• Image Credit: Subaru
  • Image Credit: Subaru
  • Image Credit: Subaru
  • Image Credit: Subaru
  • Image Credit: Subaru
  • Image Credit: Subaru
  • Image Credit: Subaru
  • Image Credit: Subaru
  • Image Credit: Subaru
  • Image Credit: Subaru
  • Image Credit: Subaru
  • Image Credit: Subaru
  • Image Credit: Subaru
  • Image Credit: Subaru
  • Image Credit: Subaru
  • Image Credit: Subaru
  • Image Credit: Subaru
  • Image Credit: Subaru
  • Image Credit: Subaru
  • Image Credit: Subaru
  • Image Credit: Subaru
  • Image Credit: Subaru
  • Image Credit: Subaru
  • Image Credit: Subaru
  • Image Credit: Subaru
  • Image Credit: Subaru
  • Image Credit: Subaru
  • Image Credit: Subaru
  • Image Credit: Subaru
  • Image Credit: Subaru
  • Image Credit: Subaru
  • Image Credit: Subaru
  • Image Credit: Subaru
  • Image Credit: Subaru
  • Image Credit: Subaru
  • Image Credit: Subaru
  • Image Credit: Subaru
  • Image Credit: Subaru
  • Image Credit: Subaru
  • Image Credit: Subaru
  • Image Credit: Subaru
  • Image Credit: Subaru
  • Image Credit: Subaru
  • Image Credit: Subaru
  • Image Credit: Subaru
  • Image Credit: Subaru
  • Image Credit: Subaru
  • Image Credit: Subaru
  • Image Credit: Subaru
  • Image Credit: Subaru
  • Image Credit: Subaru
Last week, Subaru filed an application with the U.S. Patent and Trademark Organization to trademark "S209." The paperwork indicates Subaru would like to apply it to "automobiles, structural parts, and structural fittings therefor," and "floor mats for automobiles." An application doesn't mean anything, but the obvious deduction would be that Subaru is thinking about another special edition Impreza WRX STI for the U.S. market, one that brings a taste of JDM-only nomenclature our way.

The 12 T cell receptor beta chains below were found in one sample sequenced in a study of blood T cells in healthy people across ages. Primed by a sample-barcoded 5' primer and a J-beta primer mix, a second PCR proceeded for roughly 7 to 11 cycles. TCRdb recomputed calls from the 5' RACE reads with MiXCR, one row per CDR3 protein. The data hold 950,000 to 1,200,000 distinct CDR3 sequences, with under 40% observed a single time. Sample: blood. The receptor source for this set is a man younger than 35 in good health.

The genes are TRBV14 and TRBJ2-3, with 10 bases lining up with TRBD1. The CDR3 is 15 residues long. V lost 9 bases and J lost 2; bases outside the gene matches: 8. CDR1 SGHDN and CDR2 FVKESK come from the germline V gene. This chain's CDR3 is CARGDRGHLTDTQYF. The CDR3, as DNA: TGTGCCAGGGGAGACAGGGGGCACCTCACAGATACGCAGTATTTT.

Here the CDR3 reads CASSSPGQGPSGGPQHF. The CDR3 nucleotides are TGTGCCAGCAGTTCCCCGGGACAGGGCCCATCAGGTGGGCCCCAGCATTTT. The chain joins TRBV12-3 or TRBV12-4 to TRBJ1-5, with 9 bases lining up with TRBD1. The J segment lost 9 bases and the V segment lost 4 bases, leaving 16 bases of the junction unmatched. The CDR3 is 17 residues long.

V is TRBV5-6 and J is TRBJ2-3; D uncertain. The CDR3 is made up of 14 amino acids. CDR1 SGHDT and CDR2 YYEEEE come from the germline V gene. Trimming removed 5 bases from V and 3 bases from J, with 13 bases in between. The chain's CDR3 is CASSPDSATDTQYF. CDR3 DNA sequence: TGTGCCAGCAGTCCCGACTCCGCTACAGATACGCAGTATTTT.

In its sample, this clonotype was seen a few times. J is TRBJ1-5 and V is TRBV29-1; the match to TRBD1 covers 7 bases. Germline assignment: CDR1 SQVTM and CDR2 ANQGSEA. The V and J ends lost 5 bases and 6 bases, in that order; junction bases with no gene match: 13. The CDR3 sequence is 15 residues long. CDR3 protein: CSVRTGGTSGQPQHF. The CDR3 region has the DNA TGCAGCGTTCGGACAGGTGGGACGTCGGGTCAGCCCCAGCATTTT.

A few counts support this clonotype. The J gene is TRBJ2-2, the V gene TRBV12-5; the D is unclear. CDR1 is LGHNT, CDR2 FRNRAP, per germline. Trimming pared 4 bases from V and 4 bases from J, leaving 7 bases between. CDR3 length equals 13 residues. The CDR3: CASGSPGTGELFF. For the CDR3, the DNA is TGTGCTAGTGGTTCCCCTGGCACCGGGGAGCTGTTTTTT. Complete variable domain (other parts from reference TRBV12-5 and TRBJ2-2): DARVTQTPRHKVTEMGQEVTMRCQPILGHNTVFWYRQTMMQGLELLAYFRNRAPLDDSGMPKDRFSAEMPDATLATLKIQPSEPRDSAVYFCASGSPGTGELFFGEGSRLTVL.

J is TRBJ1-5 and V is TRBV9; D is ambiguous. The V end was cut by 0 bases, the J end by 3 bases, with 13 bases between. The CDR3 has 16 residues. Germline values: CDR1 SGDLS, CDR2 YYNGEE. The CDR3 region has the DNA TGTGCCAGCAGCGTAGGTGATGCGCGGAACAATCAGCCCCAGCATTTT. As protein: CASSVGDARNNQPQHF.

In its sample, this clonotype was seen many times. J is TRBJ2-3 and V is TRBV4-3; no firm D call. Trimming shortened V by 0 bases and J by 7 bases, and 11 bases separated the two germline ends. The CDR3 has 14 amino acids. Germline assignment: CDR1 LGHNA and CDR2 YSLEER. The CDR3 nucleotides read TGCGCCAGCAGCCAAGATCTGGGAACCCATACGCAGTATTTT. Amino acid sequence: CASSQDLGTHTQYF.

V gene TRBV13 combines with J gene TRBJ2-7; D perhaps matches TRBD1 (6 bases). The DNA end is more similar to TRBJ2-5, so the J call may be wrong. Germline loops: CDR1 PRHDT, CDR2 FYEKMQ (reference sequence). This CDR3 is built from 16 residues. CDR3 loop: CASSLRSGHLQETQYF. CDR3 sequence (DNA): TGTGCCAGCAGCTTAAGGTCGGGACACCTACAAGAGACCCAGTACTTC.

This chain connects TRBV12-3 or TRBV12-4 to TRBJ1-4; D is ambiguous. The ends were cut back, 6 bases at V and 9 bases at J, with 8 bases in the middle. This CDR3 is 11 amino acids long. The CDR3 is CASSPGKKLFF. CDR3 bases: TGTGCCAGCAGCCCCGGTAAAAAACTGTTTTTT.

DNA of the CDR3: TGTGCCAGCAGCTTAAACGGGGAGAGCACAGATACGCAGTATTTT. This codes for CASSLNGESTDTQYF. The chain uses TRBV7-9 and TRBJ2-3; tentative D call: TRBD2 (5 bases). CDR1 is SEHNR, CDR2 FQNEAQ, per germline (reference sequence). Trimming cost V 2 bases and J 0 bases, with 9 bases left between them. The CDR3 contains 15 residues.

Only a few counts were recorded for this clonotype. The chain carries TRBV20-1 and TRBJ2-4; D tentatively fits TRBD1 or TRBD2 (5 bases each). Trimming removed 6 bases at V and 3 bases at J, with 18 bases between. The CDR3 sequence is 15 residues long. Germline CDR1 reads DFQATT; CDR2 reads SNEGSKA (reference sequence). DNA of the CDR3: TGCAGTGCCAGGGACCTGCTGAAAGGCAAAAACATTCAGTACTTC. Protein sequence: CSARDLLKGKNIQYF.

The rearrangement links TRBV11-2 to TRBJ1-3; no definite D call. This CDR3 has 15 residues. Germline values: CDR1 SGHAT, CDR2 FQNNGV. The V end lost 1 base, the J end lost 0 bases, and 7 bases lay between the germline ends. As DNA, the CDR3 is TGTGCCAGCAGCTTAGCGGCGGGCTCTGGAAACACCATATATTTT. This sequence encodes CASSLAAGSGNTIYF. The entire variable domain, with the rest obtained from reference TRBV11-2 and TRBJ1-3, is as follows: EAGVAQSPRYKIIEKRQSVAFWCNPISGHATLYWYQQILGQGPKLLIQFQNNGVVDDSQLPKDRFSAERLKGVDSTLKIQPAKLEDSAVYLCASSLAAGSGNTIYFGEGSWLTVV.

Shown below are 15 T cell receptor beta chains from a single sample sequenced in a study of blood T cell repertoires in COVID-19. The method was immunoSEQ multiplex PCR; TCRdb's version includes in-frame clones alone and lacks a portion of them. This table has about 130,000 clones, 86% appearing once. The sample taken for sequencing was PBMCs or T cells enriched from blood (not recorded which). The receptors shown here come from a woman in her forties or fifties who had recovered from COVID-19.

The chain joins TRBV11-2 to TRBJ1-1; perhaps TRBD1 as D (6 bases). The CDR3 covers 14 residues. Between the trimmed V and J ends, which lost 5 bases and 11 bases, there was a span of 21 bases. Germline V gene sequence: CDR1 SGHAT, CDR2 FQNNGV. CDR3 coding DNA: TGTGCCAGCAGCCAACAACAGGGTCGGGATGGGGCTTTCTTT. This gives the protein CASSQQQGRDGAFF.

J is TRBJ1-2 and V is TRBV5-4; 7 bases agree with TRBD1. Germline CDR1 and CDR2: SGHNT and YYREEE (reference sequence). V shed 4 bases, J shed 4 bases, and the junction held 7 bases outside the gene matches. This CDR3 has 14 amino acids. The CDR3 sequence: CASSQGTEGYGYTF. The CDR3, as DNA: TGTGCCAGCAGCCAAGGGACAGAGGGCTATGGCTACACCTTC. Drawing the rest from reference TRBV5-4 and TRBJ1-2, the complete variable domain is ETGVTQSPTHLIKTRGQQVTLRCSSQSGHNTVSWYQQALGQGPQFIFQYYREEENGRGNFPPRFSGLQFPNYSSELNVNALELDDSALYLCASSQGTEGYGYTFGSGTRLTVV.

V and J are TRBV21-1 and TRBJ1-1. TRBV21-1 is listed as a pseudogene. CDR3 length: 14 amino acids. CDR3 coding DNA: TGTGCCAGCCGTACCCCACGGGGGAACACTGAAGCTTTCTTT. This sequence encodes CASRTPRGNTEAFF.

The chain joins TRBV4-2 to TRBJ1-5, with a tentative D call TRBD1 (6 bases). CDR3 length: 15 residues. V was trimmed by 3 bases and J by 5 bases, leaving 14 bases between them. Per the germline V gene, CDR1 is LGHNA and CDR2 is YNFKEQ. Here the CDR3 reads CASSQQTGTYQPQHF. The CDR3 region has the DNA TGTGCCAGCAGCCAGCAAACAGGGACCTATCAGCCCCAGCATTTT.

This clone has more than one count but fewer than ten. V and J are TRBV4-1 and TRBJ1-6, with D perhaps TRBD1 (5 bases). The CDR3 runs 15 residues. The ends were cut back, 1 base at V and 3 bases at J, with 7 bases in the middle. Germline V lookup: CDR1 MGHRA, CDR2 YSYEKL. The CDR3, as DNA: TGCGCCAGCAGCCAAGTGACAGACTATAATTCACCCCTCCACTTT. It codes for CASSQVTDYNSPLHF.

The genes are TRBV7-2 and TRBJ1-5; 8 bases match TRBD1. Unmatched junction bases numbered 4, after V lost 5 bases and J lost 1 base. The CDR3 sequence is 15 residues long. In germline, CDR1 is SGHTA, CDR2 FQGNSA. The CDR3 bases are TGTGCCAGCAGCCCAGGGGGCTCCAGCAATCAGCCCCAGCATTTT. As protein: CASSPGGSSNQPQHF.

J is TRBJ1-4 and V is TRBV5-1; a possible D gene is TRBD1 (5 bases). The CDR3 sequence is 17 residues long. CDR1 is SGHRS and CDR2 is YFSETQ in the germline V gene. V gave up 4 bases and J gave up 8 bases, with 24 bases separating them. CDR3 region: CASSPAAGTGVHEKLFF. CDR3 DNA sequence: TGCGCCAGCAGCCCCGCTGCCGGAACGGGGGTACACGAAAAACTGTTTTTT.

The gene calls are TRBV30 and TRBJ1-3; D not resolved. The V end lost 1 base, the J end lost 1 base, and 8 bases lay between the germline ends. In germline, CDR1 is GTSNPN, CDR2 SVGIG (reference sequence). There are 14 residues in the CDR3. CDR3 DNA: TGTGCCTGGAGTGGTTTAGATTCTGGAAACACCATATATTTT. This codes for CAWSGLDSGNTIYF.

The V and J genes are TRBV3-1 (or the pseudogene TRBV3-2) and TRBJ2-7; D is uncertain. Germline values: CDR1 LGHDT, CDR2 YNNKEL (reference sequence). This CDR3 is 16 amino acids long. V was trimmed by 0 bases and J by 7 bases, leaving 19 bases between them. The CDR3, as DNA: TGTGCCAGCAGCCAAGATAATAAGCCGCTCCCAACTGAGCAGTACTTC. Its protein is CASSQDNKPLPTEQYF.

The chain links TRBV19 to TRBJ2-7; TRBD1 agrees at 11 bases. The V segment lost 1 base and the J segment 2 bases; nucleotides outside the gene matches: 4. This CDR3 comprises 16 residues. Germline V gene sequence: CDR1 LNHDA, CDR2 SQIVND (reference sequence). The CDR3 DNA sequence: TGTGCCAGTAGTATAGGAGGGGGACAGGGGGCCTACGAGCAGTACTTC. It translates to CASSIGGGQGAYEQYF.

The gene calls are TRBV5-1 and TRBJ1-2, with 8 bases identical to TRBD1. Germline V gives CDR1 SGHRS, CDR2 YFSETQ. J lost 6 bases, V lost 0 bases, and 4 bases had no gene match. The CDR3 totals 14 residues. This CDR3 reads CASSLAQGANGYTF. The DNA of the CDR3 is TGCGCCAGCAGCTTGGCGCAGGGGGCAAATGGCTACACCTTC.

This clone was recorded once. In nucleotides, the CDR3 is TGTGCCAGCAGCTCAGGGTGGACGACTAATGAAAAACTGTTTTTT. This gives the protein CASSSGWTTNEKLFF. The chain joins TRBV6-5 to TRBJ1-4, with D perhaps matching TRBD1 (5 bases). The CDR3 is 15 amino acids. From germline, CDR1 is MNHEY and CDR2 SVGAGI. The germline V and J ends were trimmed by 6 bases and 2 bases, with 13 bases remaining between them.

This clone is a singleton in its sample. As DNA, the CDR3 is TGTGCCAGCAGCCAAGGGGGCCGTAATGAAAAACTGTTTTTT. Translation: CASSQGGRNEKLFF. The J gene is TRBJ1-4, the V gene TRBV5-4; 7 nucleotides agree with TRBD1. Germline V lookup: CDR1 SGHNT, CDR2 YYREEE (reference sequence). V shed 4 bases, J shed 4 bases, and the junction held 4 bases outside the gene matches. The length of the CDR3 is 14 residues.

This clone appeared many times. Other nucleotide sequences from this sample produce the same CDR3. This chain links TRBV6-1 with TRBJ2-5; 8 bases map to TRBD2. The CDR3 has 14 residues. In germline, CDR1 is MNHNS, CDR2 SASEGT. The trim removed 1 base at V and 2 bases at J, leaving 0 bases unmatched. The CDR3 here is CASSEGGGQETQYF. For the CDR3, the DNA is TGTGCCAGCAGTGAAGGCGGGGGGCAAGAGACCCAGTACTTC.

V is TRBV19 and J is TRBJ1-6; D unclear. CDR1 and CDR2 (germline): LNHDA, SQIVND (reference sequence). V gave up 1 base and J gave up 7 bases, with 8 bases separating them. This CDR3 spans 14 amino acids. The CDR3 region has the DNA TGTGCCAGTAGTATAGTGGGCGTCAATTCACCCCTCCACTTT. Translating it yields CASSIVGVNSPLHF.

The S appellation is as serious to the Subaru Tecnica International division as STI is to Subaru overall. The STI boffins have rolled out these extra special modes since the S201 STI in 2000, the Japanese market reaping a new S harvest every couple of years. Our last distant visions of such were the S207 shown at the 2015 Tokyo Motor Show, and the S208 revealed last year. The 208 benefited from a bump in horsepower, from 323 hp to 329 hp and 319 pound-feet of torque, quick-ratio steering, a front strut tower brace, Bilstein dampers as part of a DampMatic II suspension, torque vectoring front and rear, 19-inch BBS wheels, Brembo brakes, a carbon roof, and an unmissable rear spoiler.

None of the previous "S" models made it to the U.S. If this one does, we can only guess how Subaru will differentiate it from the hottest Impreza we've had, the recent Type RA (pictured). Our Type RA lost 68 pounds with the help of a carbon roof and spoiler, while a bag of engine mods and revised gearing helped make the most of unchanged 310 hp and 290 lb-ft from the 2.5-liter EJ25 engine. A power bump would likely be first on the wishlist for an S209, but it should be noted that the recent Japanese S cars have used the EJ207 2.0-liter boxer-four, not our 2.5-liter.

As with the carmaker's home market, we'd expect an S209 to go into severely limited production. Subaru built 300 units of the S206, 400 of the S207, and 450 of the S208. Even if we do get a brawnier STI, Japan is likely to keep its power close with the WRX STI TC 380 teased last month, putting out 375 hp from a 2.0-liter turbocharged boxer-four. Still, the South-Africa-only WRX STI Diamond Edition rocked 349 hp and 342 lb-ft from its 2.5-liter, so there's a lot of headroom for a U.S. S209 to play with. If we get one, that is.

Related Video:

Subaru Impreza WRX STi Information

Subaru Impreza WRX STi

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